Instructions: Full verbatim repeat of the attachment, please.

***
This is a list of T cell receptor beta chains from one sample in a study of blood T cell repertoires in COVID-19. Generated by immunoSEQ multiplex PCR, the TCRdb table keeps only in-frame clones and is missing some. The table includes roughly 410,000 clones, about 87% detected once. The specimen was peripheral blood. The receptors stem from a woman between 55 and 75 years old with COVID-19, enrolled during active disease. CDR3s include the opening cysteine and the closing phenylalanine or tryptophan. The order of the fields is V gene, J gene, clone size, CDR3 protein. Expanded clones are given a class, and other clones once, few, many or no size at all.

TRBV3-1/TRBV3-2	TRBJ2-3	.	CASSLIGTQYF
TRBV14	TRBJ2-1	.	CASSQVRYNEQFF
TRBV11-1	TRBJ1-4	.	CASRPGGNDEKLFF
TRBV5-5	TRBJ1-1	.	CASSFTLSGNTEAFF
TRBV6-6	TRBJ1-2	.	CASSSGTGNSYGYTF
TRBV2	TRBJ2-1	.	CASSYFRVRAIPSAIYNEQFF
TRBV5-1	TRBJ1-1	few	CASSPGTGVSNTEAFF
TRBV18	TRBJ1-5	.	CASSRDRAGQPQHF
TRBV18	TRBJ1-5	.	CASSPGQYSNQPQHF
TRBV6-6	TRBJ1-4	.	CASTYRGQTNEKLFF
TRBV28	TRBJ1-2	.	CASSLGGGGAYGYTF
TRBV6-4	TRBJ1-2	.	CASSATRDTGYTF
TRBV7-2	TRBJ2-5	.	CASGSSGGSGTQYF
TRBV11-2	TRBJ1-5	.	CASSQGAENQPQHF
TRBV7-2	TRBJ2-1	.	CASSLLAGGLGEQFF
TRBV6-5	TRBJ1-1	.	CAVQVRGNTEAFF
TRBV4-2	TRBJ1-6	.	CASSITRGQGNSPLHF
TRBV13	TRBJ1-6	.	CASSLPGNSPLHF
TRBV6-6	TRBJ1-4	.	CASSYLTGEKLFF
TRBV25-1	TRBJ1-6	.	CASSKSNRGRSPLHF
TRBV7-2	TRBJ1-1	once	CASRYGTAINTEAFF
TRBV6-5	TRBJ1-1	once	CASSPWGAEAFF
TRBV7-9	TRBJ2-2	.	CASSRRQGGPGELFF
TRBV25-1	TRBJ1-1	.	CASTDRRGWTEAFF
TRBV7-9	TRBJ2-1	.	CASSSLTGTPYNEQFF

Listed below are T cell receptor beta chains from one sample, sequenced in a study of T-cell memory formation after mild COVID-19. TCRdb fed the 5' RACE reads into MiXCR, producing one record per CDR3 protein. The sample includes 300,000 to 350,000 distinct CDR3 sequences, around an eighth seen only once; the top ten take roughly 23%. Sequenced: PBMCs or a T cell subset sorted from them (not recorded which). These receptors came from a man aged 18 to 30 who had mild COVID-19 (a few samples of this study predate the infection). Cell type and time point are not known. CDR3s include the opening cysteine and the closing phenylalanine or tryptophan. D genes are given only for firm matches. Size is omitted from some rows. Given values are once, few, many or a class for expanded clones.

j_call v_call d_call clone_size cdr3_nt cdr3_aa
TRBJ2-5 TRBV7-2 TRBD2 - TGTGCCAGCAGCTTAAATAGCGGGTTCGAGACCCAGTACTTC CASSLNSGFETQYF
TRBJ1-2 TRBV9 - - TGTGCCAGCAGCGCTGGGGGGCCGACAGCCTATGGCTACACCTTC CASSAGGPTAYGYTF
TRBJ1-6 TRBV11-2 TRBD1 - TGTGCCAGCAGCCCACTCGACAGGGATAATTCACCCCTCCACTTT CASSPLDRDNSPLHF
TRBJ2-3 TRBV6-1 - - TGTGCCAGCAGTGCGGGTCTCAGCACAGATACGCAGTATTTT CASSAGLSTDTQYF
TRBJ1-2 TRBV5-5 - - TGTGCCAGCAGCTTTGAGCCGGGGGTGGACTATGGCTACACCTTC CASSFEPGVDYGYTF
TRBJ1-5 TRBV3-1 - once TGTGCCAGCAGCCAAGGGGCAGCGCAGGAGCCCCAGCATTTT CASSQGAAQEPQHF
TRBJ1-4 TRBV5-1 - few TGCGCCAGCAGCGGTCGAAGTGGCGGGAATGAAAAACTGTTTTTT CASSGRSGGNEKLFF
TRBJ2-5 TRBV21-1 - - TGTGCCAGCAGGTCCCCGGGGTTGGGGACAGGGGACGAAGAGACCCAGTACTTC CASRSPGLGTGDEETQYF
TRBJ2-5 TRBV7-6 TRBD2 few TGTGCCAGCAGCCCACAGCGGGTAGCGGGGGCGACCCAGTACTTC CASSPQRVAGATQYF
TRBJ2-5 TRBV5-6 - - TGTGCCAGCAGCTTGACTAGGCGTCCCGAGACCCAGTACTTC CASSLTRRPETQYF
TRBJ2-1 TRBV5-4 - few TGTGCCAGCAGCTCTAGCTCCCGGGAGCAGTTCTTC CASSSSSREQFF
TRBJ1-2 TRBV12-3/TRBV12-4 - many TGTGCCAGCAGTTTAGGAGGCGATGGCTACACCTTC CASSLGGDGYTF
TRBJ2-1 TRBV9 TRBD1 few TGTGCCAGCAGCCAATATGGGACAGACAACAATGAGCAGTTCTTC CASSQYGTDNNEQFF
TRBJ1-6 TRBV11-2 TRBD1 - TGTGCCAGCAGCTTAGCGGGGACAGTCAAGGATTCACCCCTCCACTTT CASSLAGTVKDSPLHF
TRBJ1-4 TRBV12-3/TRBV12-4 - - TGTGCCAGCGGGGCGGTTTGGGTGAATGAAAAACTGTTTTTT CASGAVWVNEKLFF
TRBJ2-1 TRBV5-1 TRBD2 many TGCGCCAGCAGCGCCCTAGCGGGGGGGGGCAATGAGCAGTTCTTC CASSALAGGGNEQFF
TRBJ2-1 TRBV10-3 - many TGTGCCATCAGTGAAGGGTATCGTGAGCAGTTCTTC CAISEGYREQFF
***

This is a list of T cell receptor beta chains from one sample in a study of blood T cell repertoires in COVID-19. Generated by immunoSEQ multiplex PCR, the TCRdb table keeps only in-frame clones and is missing some. The table includes roughly 410,000 clones, about 87% detected once. The specimen was peripheral blood. The receptors stem from a woman between 55 and 75 years old with COVID-19, enrolled during active disease. CDR3s include the opening cysteine and the closing phenylalanine or tryptophan. The order of the fields is V gene, J gene, clone size, CDR3 protein. Expanded clones are given a class, and other clones once, few, many or no size at all.

TRBV3-1/TRBV3-2	TRBJ2-3	.	CASSLIGTQYF
TRBV14	TRBJ2-1	.	CASSQVRYNEQFF
TRBV11-1	TRBJ1-4	.	CASRPGGNDEKLFF
TRBV5-5	TRBJ1-1	.	CASSFTLSGNTEAFF
TRBV6-6	TRBJ1-2	.	CASSSGTGNSYGYTF
TRBV2	TRBJ2-1	.	CASSYFRVRAIPSAIYNEQFF
TRBV5-1	TRBJ1-1	few	CASSPGTGVSNTEAFF
TRBV18	TRBJ1-5	.	CASSRDRAGQPQHF
TRBV18	TRBJ1-5	.	CASSPGQYSNQPQHF
TRBV6-6	TRBJ1-4	.	CASTYRGQTNEKLFF
TRBV28	TRBJ1-2	.	CASSLGGGGAYGYTF
TRBV6-4	TRBJ1-2	.	CASSATRDTGYTF
TRBV7-2	TRBJ2-5	.	CASGSSGGSGTQYF
TRBV11-2	TRBJ1-5	.	CASSQGAENQPQHF
TRBV7-2	TRBJ2-1	.	CASSLLAGGLGEQFF
TRBV6-5	TRBJ1-1	.	CAVQVRGNTEAFF
TRBV4-2	TRBJ1-6	.	CASSITRGQGNSPLHF
TRBV13	TRBJ1-6	.	CASSLPGNSPLHF
TRBV6-6	TRBJ1-4	.	CASSYLTGEKLFF
TRBV25-1	TRBJ1-6	.	CASSKSNRGRSPLHF
TRBV7-2	TRBJ1-1	once	CASRYGTAINTEAFF
TRBV6-5	TRBJ1-1	once	CASSPWGAEAFF
TRBV7-9	TRBJ2-2	.	CASSRRQGGPGELFF
TRBV25-1	TRBJ1-1	.	CASTDRRGWTEAFF
TRBV7-9	TRBJ2-1	.	CASSSLTGTPYNEQFF

Listed below are T cell receptor beta chains from one sample, sequenced in a study of T-cell memory formation after mild COVID-19. TCRdb fed the 5' RACE reads into MiXCR, producing one record per CDR3 protein. The sample includes 300,000 to 350,000 distinct CDR3 sequences, around an eighth seen only once; the top ten take roughly 23%. Sequenced: PBMCs or a T cell subset sorted from them (not recorded which). These receptors came from a man aged 18 to 30 who had mild COVID-19 (a few samples of this study predate the infection). Cell type and time point are not known. CDR3s include the opening cysteine and the closing phenylalanine or tryptophan. D genes are given only for firm matches. Size is omitted from some rows. Given values are once, few, many or a class for expanded clones.

j_call v_call d_call clone_size cdr3_nt cdr3_aa
TRBJ2-5 TRBV7-2 TRBD2 - TGTGCCAGCAGCTTAAATAGCGGGTTCGAGACCCAGTACTTC CASSLNSGFETQYF
TRBJ1-2 TRBV9 - - TGTGCCAGCAGCGCTGGGGGGCCGACAGCCTATGGCTACACCTTC CASSAGGPTAYGYTF
TRBJ1-6 TRBV11-2 TRBD1 - TGTGCCAGCAGCCCACTCGACAGGGATAATTCACCCCTCCACTTT CASSPLDRDNSPLHF
TRBJ2-3 TRBV6-1 - - TGTGCCAGCAGTGCGGGTCTCAGCACAGATACGCAGTATTTT CASSAGLSTDTQYF
TRBJ1-2 TRBV5-5 - - TGTGCCAGCAGCTTTGAGCCGGGGGTGGACTATGGCTACACCTTC CASSFEPGVDYGYTF
TRBJ1-5 TRBV3-1 - once TGTGCCAGCAGCCAAGGGGCAGCGCAGGAGCCCCAGCATTTT CASSQGAAQEPQHF
TRBJ1-4 TRBV5-1 - few TGCGCCAGCAGCGGTCGAAGTGGCGGGAATGAAAAACTGTTTTTT CASSGRSGGNEKLFF
TRBJ2-5 TRBV21-1 - - TGTGCCAGCAGGTCCCCGGGGTTGGGGACAGGGGACGAAGAGACCCAGTACTTC CASRSPGLGTGDEETQYF
TRBJ2-5 TRBV7-6 TRBD2 few TGTGCCAGCAGCCCACAGCGGGTAGCGGGGGCGACCCAGTACTTC CASSPQRVAGATQYF
TRBJ2-5 TRBV5-6 - - TGTGCCAGCAGCTTGACTAGGCGTCCCGAGACCCAGTACTTC CASSLTRRPETQYF
TRBJ2-1 TRBV5-4 - few TGTGCCAGCAGCTCTAGCTCCCGGGAGCAGTTCTTC CASSSSSREQFF
TRBJ1-2 TRBV12-3/TRBV12-4 - many TGTGCCAGCAGTTTAGGAGGCGATGGCTACACCTTC CASSLGGDGYTF
TRBJ2-1 TRBV9 TRBD1 few TGTGCCAGCAGCCAATATGGGACAGACAACAATGAGCAGTTCTTC CASSQYGTDNNEQFF
TRBJ1-6 TRBV11-2 TRBD1 - TGTGCCAGCAGCTTAGCGGGGACAGTCAAGGATTCACCCCTCCACTTT CASSLAGTVKDSPLHF
TRBJ1-4 TRBV12-3/TRBV12-4 - - TGTGCCAGCGGGGCGGTTTGGGTGAATGAAAAACTGTTTTTT CASGAVWVNEKLFF
TRBJ2-1 TRBV5-1 TRBD2 many TGCGCCAGCAGCGCCCTAGCGGGGGGGGGCAATGAGCAGTTCTTC CASSALAGGGNEQFF
TRBJ2-1 TRBV10-3 - many TGTGCCATCAGTGAAGGGTATCGTGAGCAGTTCTTC CAISEGYREQFF